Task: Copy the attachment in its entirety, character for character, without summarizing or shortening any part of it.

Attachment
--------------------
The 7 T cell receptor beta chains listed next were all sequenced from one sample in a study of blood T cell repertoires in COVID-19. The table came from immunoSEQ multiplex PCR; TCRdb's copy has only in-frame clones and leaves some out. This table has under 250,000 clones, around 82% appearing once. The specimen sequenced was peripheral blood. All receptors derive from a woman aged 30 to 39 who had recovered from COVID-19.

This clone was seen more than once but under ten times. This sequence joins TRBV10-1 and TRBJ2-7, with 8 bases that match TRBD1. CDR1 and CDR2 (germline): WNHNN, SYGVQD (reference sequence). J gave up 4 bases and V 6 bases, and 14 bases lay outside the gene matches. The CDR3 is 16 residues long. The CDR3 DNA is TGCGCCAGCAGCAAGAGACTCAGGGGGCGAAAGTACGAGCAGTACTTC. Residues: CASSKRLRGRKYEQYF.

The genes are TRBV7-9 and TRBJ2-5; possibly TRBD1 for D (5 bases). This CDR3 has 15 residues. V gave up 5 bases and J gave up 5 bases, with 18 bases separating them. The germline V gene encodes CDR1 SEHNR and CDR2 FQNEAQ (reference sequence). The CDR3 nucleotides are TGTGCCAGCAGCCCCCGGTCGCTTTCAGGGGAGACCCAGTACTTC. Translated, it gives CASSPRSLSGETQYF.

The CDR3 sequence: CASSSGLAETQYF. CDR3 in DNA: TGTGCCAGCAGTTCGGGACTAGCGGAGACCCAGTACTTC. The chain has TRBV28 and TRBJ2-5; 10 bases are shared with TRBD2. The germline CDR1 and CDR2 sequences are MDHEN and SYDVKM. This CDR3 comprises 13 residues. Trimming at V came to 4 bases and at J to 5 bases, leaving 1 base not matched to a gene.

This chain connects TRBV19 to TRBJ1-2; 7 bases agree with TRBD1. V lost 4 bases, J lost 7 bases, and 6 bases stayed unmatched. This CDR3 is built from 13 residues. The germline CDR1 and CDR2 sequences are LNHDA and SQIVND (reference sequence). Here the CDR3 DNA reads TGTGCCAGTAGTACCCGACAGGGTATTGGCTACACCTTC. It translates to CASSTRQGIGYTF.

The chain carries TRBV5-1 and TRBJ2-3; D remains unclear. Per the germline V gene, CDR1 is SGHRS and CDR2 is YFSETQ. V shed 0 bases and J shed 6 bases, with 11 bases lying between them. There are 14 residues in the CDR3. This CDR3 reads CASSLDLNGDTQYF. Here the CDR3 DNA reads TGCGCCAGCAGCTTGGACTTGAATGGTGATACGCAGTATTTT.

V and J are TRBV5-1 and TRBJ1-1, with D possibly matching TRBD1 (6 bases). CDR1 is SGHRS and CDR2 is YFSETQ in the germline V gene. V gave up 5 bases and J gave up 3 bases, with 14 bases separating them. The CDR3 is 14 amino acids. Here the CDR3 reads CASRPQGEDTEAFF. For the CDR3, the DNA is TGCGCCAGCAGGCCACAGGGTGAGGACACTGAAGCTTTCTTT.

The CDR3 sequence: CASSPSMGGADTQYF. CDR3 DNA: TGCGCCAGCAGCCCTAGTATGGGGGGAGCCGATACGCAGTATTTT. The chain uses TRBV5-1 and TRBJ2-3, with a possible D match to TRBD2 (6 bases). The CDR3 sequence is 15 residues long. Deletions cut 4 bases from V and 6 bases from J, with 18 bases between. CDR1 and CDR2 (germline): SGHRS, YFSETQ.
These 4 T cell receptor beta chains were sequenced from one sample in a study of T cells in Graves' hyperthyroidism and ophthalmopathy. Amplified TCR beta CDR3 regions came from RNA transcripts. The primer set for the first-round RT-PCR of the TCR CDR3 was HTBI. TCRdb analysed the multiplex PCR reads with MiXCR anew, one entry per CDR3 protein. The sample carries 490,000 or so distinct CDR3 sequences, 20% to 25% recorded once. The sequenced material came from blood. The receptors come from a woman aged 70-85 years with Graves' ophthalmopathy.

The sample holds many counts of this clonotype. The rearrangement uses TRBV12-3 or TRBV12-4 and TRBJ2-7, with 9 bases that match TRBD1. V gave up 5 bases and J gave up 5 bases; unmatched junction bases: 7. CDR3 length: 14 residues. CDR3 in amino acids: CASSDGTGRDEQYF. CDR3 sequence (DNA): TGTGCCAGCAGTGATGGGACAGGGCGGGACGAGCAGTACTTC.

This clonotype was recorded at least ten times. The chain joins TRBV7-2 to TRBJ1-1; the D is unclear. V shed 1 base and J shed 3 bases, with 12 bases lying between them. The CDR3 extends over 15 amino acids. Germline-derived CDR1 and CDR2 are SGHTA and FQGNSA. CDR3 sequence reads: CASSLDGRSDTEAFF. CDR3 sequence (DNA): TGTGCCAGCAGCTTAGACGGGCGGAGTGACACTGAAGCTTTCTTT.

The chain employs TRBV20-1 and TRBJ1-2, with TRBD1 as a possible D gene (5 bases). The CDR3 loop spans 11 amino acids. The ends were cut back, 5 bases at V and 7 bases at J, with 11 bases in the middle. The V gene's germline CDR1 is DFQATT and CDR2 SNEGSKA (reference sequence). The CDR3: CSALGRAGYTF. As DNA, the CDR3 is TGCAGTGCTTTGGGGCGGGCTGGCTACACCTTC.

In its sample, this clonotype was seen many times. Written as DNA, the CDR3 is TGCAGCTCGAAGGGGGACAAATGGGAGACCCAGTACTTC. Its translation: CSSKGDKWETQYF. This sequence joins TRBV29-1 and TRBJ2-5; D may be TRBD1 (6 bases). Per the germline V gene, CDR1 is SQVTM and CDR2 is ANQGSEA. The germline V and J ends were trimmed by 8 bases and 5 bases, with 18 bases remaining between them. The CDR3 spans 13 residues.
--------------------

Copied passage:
The 7 T cell receptor beta chains listed next were all sequenced from one sample in a study of blood T cell repertoires in COVID-19. The table came from immunoSEQ multiplex PCR; TCRdb's copy has only in-frame clones and leaves some out. This table has under 250,000 clones, around 82% appearing once. The specimen sequenced was peripheral blood. All receptors derive from a woman aged 30 to 39 who had recovered from COVID-19.

This clone was seen more than once but under ten times. This sequence joins TRBV10-1 and TRBJ2-7, with 8 bases that match TRBD1. CDR1 and CDR2 (germline): WNHNN, SYGVQD (reference sequence). J gave up 4 bases and V 6 bases, and 14 bases lay outside the gene matches. The CDR3 is 16 residues long. The CDR3 DNA is TGCGCCAGCAGCAAGAGACTCAGGGGGCGAAAGTACGAGCAGTACTTC. Residues: CASSKRLRGRKYEQYF.

The genes are TRBV7-9 and TRBJ2-5; possibly TRBD1 for D (5 bases). This CDR3 has 15 residues. V gave up 5 bases and J gave up 5 bases, with 18 bases separating them. The germline V gene encodes CDR1 SEHNR and CDR2 FQNEAQ (reference sequence). The CDR3 nucleotides are TGTGCCAGCAGCCCCCGGTCGCTTTCAGGGGAGACCCAGTACTTC. Translated, it gives CASSPRSLSGETQYF.

The CDR3 sequence: CASSSGLAETQYF. CDR3 in DNA: TGTGCCAGCAGTTCGGGACTAGCGGAGACCCAGTACTTC. The chain has TRBV28 and TRBJ2-5; 10 bases are shared with TRBD2. The germline CDR1 and CDR2 sequences are MDHEN and SYDVKM. This CDR3 comprises 13 residues. Trimming at V came to 4 bases and at J to 5 bases, leaving 1 base not matched to a gene.

This chain connects TRBV19 to TRBJ1-2; 7 bases agree with TRBD1. V lost 4 bases, J lost 7 bases, and 6 bases stayed unmatched. This CDR3 is built from 13 residues. The germline CDR1 and CDR2 sequences are LNHDA and SQIVND (reference sequence). Here the CDR3 DNA reads TGTGCCAGTAGTACCCGACAGGGTATTGGCTACACCTTC. It translates to CASSTRQGIGYTF.

The chain carries TRBV5-1 and TRBJ2-3; D remains unclear. Per the germline V gene, CDR1 is SGHRS and CDR2 is YFSETQ. V shed 0 bases and J shed 6 bases, with 11 bases lying between them. There are 14 residues in the CDR3. This CDR3 reads CASSLDLNGDTQYF. Here the CDR3 DNA reads TGCGCCAGCAGCTTGGACTTGAATGGTGATACGCAGTATTTT.

V and J are TRBV5-1 and TRBJ1-1, with D possibly matching TRBD1 (6 bases). CDR1 is SGHRS and CDR2 is YFSETQ in the germline V gene. V gave up 5 bases and J gave up 3 bases, with 14 bases separating them. The CDR3 is 14 amino acids. Here the CDR3 reads CASRPQGEDTEAFF. For the CDR3, the DNA is TGCGCCAGCAGGCCACAGGGTGAGGACACTGAAGCTTTCTTT.

The CDR3 sequence: CASSPSMGGADTQYF. CDR3 DNA: TGCGCCAGCAGCCCTAGTATGGGGGGAGCCGATACGCAGTATTTT. The chain uses TRBV5-1 and TRBJ2-3, with a possible D match to TRBD2 (6 bases). The CDR3 sequence is 15 residues long. Deletions cut 4 bases from V and 6 bases from J, with 18 bases between. CDR1 and CDR2 (germline): SGHRS, YFSETQ.
These 4 T cell receptor beta chains were sequenced from one sample in a study of T cells in Graves' hyperthyroidism and ophthalmopathy. Amplified TCR beta CDR3 regions came from RNA transcripts. The primer set for the first-round RT-PCR of the TCR CDR3 was HTBI. TCRdb analysed the multiplex PCR reads with MiXCR anew, one entry per CDR3 protein. The sample carries 490,000 or so distinct CDR3 sequences, 20% to 25% recorded once. The sequenced material came from blood. The receptors come from a woman aged 70-85 years with Graves' ophthalmopathy.

The sample holds many counts of this clonotype. The rearrangement uses TRBV12-3 or TRBV12-4 and TRBJ2-7, with 9 bases that match TRBD1. V gave up 5 bases and J gave up 5 bases; unmatched junction bases: 7. CDR3 length: 14 residues. CDR3 in amino acids: CASSDGTGRDEQYF. CDR3 sequence (DNA): TGTGCCAGCAGTGATGGGACAGGGCGGGACGAGCAGTACTTC.

This clonotype was recorded at least ten times. The chain joins TRBV7-2 to TRBJ1-1; the D is unclear. V shed 1 base and J shed 3 bases, with 12 bases lying between them. The CDR3 extends over 15 amino acids. Germline-derived CDR1 and CDR2 are SGHTA and FQGNSA. CDR3 sequence reads: CASSLDGRSDTEAFF. CDR3 sequence (DNA): TGTGCCAGCAGCTTAGACGGGCGGAGTGACACTGAAGCTTTCTTT.

The chain employs TRBV20-1 and TRBJ1-2, with TRBD1 as a possible D gene (5 bases). The CDR3 loop spans 11 amino acids. The ends were cut back, 5 bases at V and 7 bases at J, with 11 bases in the middle. The V gene's germline CDR1 is DFQATT and CDR2 SNEGSKA (reference sequence). The CDR3: CSALGRAGYTF. As DNA, the CDR3 is TGCAGTGCTTTGGGGCGGGCTGGCTACACCTTC.

In its sample, this clonotype was seen many times. Written as DNA, the CDR3 is TGCAGCTCGAAGGGGGACAAATGGGAGACCCAGTACTTC. Its translation: CSSKGDKWETQYF. This sequence joins TRBV29-1 and TRBJ2-5; D may be TRBD1 (6 bases). Per the germline V gene, CDR1 is SQVTM and CDR2 is ANQGSEA. The germline V and J ends were trimmed by 8 bases and 5 bases, with 18 bases remaining between them. The CDR3 spans 13 residues.